BackgroundTick-borne diseases (TBDs) are very important in relation to domestic ruminants, but their occurrence among wild ruminants, mainly in the African buffalo Syncerus caffer, remains little known.MethodsMolecular diagnostic methods were applied to detect Anaplasma marginale, Anaplasma centrale, Anaplasma phagocytophilum, Ehrlichia ruminantium and Ehrlichia chaffeensis in 97 blood samples of African buffalo captured at the Marromeu Reserve in Mozambique. Molecular detection of agents belonging to the family Anaplasmataceae were based on conventional and qPCR assays based on msp5, groEL, 16S rRNA, msp2, pCS20 and vlpt genes. Phylogenetic reconstruction of new Anaplasma isolates detected in African buffalo was evaluated based on msp5, groEL and 16S rRNA genes.ResultsAll the animals evaluated were negative for specific PCR assays for A. phagocytophilum, E. ruminantium and E. chaffeensis, but 70 animals were positive for A. marginale, showing 2.69 × 100 up to 2.00 × 105msp1β copies/μl. This result overcomes the conventional PCR for A. marginale based on msp5 gene that detected only 65 positive samples. Sequencing and phylogenetic analyses were performed for selected positive samples based on the genes msp5, groEL and 16S rRNA. Trees inferred using different methods separated the 29 msp5 sequences from buffalo in two distinct groups, assigned to A. centrale and A. marginale. The groEL sequences determined for African buffalo samples revealed to be more heterogeneous and inferred trees could not assign them to any species of Anaplasma despite being more related to A. marginale and A. centrale. The highly conserved 16S rRNA gene sequences suggested a close relationship of the new 16 sequences with A. centrale/A. marginale, A. platys and A. phagocytophilum.ConclusionsOur analysis suggests that different species of Anaplasma are simultaneously present in the African buffalo. To the best of our knowledge, this is the first study that diagnosed Anaplasma spp. in the African buffalo and inferred the taxonomic status of new isolates with different gene sequences. The small fragment of msp5 sequences revealed to be a good target for phylogenetic positioning of new Anaplasma spp. isolates.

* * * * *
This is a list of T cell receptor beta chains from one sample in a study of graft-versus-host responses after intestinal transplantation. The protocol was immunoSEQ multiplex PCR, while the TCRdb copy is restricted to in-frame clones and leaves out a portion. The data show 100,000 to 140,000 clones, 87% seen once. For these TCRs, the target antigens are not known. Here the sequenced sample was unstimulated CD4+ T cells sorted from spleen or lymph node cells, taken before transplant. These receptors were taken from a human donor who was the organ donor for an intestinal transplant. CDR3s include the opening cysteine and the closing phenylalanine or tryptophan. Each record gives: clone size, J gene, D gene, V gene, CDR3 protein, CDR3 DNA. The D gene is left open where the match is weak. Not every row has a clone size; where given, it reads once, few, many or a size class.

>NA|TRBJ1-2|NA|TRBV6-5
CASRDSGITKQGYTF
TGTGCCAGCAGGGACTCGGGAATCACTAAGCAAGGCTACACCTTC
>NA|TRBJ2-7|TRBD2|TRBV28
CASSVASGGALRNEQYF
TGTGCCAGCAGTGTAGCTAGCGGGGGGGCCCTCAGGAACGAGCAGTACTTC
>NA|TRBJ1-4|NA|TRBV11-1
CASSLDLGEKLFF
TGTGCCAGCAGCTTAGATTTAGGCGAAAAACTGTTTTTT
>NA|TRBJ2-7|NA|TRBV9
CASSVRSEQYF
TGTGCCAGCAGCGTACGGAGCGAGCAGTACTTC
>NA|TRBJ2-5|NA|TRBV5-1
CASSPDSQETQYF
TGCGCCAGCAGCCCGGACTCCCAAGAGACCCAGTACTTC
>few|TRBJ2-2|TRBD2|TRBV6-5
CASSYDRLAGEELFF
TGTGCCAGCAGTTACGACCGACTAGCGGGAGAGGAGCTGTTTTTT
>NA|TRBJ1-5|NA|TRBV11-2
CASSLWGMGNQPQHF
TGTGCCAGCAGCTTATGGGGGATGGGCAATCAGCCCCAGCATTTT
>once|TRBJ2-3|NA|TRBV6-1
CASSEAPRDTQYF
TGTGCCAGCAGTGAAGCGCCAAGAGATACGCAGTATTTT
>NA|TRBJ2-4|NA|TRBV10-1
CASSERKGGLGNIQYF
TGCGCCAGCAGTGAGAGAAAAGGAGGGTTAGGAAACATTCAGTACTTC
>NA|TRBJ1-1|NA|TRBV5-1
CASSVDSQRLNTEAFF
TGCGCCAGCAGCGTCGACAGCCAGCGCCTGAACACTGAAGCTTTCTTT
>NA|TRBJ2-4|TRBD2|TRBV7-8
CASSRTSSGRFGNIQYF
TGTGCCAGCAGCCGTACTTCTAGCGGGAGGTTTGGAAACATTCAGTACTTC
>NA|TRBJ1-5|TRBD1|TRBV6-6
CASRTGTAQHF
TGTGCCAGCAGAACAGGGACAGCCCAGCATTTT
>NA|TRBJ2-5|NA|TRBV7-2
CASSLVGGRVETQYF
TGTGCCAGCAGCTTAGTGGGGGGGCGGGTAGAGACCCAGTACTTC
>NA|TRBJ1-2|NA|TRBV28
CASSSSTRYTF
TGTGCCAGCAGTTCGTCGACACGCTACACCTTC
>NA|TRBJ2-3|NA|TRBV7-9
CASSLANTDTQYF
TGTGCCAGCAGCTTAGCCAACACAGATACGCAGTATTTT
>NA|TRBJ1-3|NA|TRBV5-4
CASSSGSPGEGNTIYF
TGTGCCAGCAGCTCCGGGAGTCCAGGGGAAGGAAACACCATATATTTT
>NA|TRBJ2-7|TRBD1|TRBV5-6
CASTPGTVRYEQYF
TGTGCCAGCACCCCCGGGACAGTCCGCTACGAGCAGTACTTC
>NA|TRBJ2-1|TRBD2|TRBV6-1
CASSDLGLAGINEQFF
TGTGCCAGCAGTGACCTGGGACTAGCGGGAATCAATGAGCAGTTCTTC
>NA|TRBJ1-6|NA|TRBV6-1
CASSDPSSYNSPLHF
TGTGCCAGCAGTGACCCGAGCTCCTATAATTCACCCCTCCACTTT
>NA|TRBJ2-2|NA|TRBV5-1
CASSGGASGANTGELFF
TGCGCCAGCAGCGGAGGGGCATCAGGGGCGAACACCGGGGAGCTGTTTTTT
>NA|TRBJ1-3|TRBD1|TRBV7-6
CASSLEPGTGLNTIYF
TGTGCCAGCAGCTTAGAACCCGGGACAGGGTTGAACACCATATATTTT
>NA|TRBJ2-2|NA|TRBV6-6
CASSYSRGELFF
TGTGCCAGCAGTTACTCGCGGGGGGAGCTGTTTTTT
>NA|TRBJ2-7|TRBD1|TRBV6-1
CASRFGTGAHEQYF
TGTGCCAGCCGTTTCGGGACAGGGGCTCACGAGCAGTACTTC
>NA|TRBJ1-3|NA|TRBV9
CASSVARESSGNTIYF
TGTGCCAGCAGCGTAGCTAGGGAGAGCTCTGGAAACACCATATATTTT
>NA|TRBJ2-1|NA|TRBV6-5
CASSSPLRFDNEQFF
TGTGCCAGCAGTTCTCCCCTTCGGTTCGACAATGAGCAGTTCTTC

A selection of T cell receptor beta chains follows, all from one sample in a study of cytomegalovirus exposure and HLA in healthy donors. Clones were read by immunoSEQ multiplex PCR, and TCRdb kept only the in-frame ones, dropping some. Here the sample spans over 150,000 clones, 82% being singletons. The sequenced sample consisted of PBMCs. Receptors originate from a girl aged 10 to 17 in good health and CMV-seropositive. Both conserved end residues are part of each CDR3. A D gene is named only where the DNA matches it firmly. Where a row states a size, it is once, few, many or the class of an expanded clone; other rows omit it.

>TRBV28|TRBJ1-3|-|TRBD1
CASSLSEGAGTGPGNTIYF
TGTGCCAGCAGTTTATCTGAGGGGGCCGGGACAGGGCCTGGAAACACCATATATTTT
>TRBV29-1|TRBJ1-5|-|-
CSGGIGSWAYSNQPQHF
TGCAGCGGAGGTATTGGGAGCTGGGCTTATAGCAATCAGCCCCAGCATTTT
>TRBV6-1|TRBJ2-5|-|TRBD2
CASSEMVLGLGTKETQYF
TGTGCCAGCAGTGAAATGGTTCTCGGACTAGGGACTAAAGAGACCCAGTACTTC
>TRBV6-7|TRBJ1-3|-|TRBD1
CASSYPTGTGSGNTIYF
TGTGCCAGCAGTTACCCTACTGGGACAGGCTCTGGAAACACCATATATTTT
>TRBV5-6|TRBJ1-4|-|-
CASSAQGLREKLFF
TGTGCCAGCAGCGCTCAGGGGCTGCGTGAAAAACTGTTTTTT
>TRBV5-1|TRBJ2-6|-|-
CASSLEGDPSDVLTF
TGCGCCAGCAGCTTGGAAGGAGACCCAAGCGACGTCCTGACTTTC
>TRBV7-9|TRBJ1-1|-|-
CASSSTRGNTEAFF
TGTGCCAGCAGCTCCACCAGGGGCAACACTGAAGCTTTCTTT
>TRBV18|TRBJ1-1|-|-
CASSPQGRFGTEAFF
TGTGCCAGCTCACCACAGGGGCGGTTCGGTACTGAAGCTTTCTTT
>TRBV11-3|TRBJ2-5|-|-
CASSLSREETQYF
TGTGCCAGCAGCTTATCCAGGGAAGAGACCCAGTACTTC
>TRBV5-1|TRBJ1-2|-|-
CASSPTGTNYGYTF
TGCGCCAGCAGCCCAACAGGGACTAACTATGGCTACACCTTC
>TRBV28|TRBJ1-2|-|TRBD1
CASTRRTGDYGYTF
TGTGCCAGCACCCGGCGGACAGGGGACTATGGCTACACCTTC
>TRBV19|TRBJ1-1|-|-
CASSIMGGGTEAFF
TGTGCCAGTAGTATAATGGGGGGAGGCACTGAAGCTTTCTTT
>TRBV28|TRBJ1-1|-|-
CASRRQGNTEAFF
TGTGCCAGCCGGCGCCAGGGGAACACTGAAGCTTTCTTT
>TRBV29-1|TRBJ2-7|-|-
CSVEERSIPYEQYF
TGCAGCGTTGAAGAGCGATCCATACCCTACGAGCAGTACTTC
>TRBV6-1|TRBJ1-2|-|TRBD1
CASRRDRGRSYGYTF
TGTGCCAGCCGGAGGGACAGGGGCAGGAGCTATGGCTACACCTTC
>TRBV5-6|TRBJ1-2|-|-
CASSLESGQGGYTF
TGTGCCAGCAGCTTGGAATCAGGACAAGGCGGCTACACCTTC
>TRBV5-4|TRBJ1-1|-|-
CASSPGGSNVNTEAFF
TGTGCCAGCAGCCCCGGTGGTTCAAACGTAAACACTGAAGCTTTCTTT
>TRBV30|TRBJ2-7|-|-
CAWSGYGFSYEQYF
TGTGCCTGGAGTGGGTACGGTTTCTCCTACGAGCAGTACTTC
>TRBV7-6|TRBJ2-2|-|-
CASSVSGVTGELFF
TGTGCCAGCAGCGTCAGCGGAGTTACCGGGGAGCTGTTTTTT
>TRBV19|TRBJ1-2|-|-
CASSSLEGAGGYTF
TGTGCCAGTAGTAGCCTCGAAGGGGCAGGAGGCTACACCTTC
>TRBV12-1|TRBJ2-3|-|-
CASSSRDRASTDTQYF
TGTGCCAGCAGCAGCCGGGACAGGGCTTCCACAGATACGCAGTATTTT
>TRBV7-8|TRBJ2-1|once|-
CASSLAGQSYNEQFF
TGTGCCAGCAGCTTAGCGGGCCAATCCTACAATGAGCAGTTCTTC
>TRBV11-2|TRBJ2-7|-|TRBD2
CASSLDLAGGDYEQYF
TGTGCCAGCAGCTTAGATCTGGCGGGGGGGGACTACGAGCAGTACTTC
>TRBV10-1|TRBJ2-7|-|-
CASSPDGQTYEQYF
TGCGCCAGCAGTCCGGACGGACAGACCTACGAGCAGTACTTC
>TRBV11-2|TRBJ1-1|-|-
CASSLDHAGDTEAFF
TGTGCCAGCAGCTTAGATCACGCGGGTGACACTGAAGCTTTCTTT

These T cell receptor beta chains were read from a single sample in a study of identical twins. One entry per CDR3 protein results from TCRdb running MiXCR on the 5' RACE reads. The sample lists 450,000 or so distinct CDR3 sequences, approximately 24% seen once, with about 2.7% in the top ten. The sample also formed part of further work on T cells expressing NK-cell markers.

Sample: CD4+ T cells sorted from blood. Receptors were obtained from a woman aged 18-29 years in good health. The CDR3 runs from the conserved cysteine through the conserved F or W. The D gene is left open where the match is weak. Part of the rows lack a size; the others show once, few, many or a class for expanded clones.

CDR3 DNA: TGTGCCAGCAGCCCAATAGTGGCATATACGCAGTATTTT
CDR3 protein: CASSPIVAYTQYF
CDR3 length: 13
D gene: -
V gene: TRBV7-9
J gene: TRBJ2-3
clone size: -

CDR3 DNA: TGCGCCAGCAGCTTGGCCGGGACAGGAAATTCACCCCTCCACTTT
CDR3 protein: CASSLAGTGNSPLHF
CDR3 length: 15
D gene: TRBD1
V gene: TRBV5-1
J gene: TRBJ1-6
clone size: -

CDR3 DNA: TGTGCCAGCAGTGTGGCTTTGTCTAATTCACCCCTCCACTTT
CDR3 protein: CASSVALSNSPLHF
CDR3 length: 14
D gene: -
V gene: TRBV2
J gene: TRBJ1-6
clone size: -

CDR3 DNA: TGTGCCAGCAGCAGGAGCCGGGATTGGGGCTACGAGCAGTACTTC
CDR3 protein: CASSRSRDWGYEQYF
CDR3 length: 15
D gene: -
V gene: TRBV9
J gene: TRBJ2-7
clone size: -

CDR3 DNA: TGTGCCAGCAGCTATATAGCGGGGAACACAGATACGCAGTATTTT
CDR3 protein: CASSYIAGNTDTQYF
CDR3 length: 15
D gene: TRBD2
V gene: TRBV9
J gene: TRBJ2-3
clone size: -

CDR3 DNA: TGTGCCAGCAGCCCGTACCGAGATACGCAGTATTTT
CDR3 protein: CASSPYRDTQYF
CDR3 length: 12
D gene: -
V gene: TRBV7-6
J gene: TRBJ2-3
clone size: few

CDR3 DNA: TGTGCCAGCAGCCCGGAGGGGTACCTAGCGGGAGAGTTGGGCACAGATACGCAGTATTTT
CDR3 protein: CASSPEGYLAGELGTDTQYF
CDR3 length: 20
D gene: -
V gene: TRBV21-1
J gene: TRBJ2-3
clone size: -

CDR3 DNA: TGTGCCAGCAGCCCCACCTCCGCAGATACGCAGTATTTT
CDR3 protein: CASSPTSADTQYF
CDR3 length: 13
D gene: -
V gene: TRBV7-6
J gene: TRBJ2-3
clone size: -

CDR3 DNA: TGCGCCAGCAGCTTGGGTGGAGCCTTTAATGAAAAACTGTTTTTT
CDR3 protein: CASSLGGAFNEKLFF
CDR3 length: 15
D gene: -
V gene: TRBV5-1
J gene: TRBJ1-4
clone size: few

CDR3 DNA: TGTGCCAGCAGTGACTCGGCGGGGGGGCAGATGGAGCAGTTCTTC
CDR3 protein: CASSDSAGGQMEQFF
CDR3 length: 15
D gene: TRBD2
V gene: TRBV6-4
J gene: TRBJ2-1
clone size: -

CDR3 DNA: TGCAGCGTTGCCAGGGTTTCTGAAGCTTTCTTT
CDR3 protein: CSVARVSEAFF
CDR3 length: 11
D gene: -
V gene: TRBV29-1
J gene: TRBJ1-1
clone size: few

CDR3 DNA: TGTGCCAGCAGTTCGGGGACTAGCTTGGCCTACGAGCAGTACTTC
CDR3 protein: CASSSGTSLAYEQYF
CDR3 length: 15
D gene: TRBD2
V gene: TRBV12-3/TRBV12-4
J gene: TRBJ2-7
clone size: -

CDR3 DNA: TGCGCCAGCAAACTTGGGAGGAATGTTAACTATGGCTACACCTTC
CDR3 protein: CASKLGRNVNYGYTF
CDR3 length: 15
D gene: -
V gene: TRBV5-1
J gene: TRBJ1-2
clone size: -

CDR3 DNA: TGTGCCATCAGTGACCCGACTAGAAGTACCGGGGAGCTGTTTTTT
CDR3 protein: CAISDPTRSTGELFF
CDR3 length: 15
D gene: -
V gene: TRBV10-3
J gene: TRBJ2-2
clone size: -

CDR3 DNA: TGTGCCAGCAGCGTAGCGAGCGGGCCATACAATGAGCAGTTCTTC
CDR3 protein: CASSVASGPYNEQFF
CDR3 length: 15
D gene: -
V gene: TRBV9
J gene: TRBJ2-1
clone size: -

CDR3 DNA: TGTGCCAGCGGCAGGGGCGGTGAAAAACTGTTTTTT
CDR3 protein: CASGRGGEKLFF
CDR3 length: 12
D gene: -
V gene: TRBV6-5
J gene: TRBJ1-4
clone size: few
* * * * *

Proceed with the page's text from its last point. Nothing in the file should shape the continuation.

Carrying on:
Tuberculosis is a disease with a great zoonotic potential. It is considered a major obstacle to cattle production and is responsible for severe losses in several production systems. A comparative cervical test (CCT) was performed in 1140 buffaloes from different mesoregions of the state of Pará, Brazil, with the aim of comparing the sensitivity and specificity of CCT with histopathological examination and bacterial culture. Of the animals tested using CCT, 4.65% (53/1140) were positive, 2.98% (34/1140) were inconclusive, and 92.36% (1053/1140) were negative. Among the 168 sacrificed animals, 33 were positive, 18 were inconclusive, and 117 were negative by CCT, and samples from the sacrificed animals were collected for histopathological examination and bacterial culture. A qualitative evaluation of the tuberculin test was performed by comparing the test results with the histopathological and bacteriological results. The latter two tests yielded a prevalence of 4.16%, a sensitivity of 71.43%, and a specificity of 82.61%. Based on these results, we concluded that CCT yielded satisfactory results and can be applied in diagnostic studies in buffaloes. The prevalence rate obtained using three distinct diagnostic methods suggests that Mycobacterium bovis was present in a few animals in the population evaluated.
The prevalence of and possible risk factors for tuberculosis were studied in water buffalo from Pará, Brazil. In this study, 3,917 pregnant and nonpregnant female Murrah and Mediterranean buffaloes were studied; 2,089 originated from Marajó Island, and 1,108 were from the mainland. The comparative cervical tuberculin test was used as a diagnostic test for tuberculosis in these animals. The prevalence of positive buffaloes was 3.5 % (100/2,809) on Marajó Island and 7.2 % (80/1,108) on the mainland. The municipalities with the highest tuberculosis prevalence rates in animals were Ipixuna do Pará (10.1 %), Marapanim (9.8 %), Chaves (9.4 %), Paragominas (8.6 %), and Cachoeira do Arari (6.7 %). The tuberculosis prevalence was not significantly different between the Murrah (4.3 %) and Mediterranean (4.8 %) breeds or between pregnant (5 %) and nonpregnant (4.3 %) buffaloes. Tuberculosis was detected in water buffaloes from Pará, Brazil; the mainland buffalo exhibited the highest tuberculosis prevalence. These results indicate that this disease is dangerous to public health and buffalo farming in Pará.
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